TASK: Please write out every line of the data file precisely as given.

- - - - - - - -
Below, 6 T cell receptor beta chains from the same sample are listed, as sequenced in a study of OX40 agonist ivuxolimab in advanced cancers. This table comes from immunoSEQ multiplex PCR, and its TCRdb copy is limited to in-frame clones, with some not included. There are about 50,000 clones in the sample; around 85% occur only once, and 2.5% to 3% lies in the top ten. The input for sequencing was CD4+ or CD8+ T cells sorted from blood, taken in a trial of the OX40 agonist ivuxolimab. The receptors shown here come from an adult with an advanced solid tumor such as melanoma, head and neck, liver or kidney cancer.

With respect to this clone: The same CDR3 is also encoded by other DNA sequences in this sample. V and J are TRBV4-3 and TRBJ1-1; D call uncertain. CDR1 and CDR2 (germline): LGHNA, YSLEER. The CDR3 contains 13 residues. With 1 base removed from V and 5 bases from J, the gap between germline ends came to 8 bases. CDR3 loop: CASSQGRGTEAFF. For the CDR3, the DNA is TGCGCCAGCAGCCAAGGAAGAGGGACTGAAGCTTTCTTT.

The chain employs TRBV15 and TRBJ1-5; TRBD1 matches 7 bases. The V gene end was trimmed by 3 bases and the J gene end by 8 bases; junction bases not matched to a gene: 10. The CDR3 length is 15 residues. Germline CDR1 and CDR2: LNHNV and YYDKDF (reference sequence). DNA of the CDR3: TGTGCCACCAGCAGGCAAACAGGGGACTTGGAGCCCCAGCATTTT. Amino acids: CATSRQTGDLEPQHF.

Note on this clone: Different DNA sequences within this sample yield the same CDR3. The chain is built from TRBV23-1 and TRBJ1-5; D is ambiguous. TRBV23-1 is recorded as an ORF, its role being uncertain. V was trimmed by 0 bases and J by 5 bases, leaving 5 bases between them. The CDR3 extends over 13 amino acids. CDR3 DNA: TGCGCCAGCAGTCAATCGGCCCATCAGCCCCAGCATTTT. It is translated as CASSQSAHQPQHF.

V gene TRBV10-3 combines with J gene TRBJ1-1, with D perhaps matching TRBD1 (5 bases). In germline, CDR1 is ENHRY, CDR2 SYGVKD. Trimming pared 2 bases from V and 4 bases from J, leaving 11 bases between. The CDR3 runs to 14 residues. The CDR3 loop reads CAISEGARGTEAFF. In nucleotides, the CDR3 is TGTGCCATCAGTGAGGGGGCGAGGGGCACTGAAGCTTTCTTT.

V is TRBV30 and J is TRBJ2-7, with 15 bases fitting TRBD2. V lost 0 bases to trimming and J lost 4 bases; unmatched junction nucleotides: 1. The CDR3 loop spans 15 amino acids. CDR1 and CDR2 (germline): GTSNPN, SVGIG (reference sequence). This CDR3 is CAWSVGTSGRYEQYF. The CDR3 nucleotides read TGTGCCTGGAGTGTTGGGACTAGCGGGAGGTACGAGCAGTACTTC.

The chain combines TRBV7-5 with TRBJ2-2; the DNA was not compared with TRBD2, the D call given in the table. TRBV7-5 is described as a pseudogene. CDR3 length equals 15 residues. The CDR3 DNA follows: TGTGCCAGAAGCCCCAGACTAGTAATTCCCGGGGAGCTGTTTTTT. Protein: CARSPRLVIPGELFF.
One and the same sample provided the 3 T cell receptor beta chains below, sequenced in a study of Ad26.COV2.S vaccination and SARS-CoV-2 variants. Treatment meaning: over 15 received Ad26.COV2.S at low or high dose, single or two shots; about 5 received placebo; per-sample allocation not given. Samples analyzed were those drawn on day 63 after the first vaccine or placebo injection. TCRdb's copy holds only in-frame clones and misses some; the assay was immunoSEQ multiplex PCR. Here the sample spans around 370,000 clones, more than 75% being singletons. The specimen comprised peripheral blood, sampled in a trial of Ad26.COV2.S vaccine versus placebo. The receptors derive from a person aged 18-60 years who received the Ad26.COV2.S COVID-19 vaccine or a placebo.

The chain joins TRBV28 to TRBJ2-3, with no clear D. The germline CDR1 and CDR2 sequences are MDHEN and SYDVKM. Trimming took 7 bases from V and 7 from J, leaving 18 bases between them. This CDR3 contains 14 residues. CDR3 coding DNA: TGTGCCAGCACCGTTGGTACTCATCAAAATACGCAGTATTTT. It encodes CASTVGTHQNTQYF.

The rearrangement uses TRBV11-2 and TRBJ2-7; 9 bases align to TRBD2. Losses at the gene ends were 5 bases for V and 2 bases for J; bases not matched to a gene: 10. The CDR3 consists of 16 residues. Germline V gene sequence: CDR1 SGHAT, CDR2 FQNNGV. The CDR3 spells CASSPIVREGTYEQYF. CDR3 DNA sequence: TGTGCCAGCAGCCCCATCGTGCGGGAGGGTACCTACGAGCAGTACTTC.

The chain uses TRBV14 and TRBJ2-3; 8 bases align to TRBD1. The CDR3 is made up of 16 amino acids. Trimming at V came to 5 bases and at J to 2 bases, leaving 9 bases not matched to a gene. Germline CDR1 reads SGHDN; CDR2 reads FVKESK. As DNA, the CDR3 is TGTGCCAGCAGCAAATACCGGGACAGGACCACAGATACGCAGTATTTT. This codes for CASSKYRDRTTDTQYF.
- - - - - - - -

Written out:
Below, 6 T cell receptor beta chains from the same sample are listed, as sequenced in a study of OX40 agonist ivuxolimab in advanced cancers. This table comes from immunoSEQ multiplex PCR, and its TCRdb copy is limited to in-frame clones, with some not included. There are about 50,000 clones in the sample; around 85% occur only once, and 2.5% to 3% lies in the top ten. The input for sequencing was CD4+ or CD8+ T cells sorted from blood, taken in a trial of the OX40 agonist ivuxolimab. The receptors shown here come from an adult with an advanced solid tumor such as melanoma, head and neck, liver or kidney cancer.

With respect to this clone: The same CDR3 is also encoded by other DNA sequences in this sample. V and J are TRBV4-3 and TRBJ1-1; D call uncertain. CDR1 and CDR2 (germline): LGHNA, YSLEER. The CDR3 contains 13 residues. With 1 base removed from V and 5 bases from J, the gap between germline ends came to 8 bases. CDR3 loop: CASSQGRGTEAFF. For the CDR3, the DNA is TGCGCCAGCAGCCAAGGAAGAGGGACTGAAGCTTTCTTT.

The chain employs TRBV15 and TRBJ1-5; TRBD1 matches 7 bases. The V gene end was trimmed by 3 bases and the J gene end by 8 bases; junction bases not matched to a gene: 10. The CDR3 length is 15 residues. Germline CDR1 and CDR2: LNHNV and YYDKDF (reference sequence). DNA of the CDR3: TGTGCCACCAGCAGGCAAACAGGGGACTTGGAGCCCCAGCATTTT. Amino acids: CATSRQTGDLEPQHF.

Note on this clone: Different DNA sequences within this sample yield the same CDR3. The chain is built from TRBV23-1 and TRBJ1-5; D is ambiguous. TRBV23-1 is recorded as an ORF, its role being uncertain. V was trimmed by 0 bases and J by 5 bases, leaving 5 bases between them. The CDR3 extends over 13 amino acids. CDR3 DNA: TGCGCCAGCAGTCAATCGGCCCATCAGCCCCAGCATTTT. It is translated as CASSQSAHQPQHF.

V gene TRBV10-3 combines with J gene TRBJ1-1, with D perhaps matching TRBD1 (5 bases). In germline, CDR1 is ENHRY, CDR2 SYGVKD. Trimming pared 2 bases from V and 4 bases from J, leaving 11 bases between. The CDR3 runs to 14 residues. The CDR3 loop reads CAISEGARGTEAFF. In nucleotides, the CDR3 is TGTGCCATCAGTGAGGGGGCGAGGGGCACTGAAGCTTTCTTT.

V is TRBV30 and J is TRBJ2-7, with 15 bases fitting TRBD2. V lost 0 bases to trimming and J lost 4 bases; unmatched junction nucleotides: 1. The CDR3 loop spans 15 amino acids. CDR1 and CDR2 (germline): GTSNPN, SVGIG (reference sequence). This CDR3 is CAWSVGTSGRYEQYF. The CDR3 nucleotides read TGTGCCTGGAGTGTTGGGACTAGCGGGAGGTACGAGCAGTACTTC.

The chain combines TRBV7-5 with TRBJ2-2; the DNA was not compared with TRBD2, the D call given in the table. TRBV7-5 is described as a pseudogene. CDR3 length equals 15 residues. The CDR3 DNA follows: TGTGCCAGAAGCCCCAGACTAGTAATTCCCGGGGAGCTGTTTTTT. Protein: CARSPRLVIPGELFF.
One and the same sample provided the 3 T cell receptor beta chains below, sequenced in a study of Ad26.COV2.S vaccination and SARS-CoV-2 variants. Treatment meaning: over 15 received Ad26.COV2.S at low or high dose, single or two shots; about 5 received placebo; per-sample allocation not given. Samples analyzed were those drawn on day 63 after the first vaccine or placebo injection. TCRdb's copy holds only in-frame clones and misses some; the assay was immunoSEQ multiplex PCR. Here the sample spans around 370,000 clones, more than 75% being singletons. The specimen comprised peripheral blood, sampled in a trial of Ad26.COV2.S vaccine versus placebo. The receptors derive from a person aged 18-60 years who received the Ad26.COV2.S COVID-19 vaccine or a placebo.

The chain joins TRBV28 to TRBJ2-3, with no clear D. The germline CDR1 and CDR2 sequences are MDHEN and SYDVKM. Trimming took 7 bases from V and 7 from J, leaving 18 bases between them. This CDR3 contains 14 residues. CDR3 coding DNA: TGTGCCAGCACCGTTGGTACTCATCAAAATACGCAGTATTTT. It encodes CASTVGTHQNTQYF.

The rearrangement uses TRBV11-2 and TRBJ2-7; 9 bases align to TRBD2. Losses at the gene ends were 5 bases for V and 2 bases for J; bases not matched to a gene: 10. The CDR3 consists of 16 residues. Germline V gene sequence: CDR1 SGHAT, CDR2 FQNNGV. The CDR3 spells CASSPIVREGTYEQYF. CDR3 DNA sequence: TGTGCCAGCAGCCCCATCGTGCGGGAGGGTACCTACGAGCAGTACTTC.

The chain uses TRBV14 and TRBJ2-3; 8 bases align to TRBD1. The CDR3 is made up of 16 amino acids. Trimming at V came to 5 bases and at J to 2 bases, leaving 9 bases not matched to a gene. Germline CDR1 reads SGHDN; CDR2 reads FVKESK. As DNA, the CDR3 is TGTGCCAGCAGCAAATACCGGGACAGGACCACAGATACGCAGTATTTT. This codes for CASSKYRDRTTDTQYF.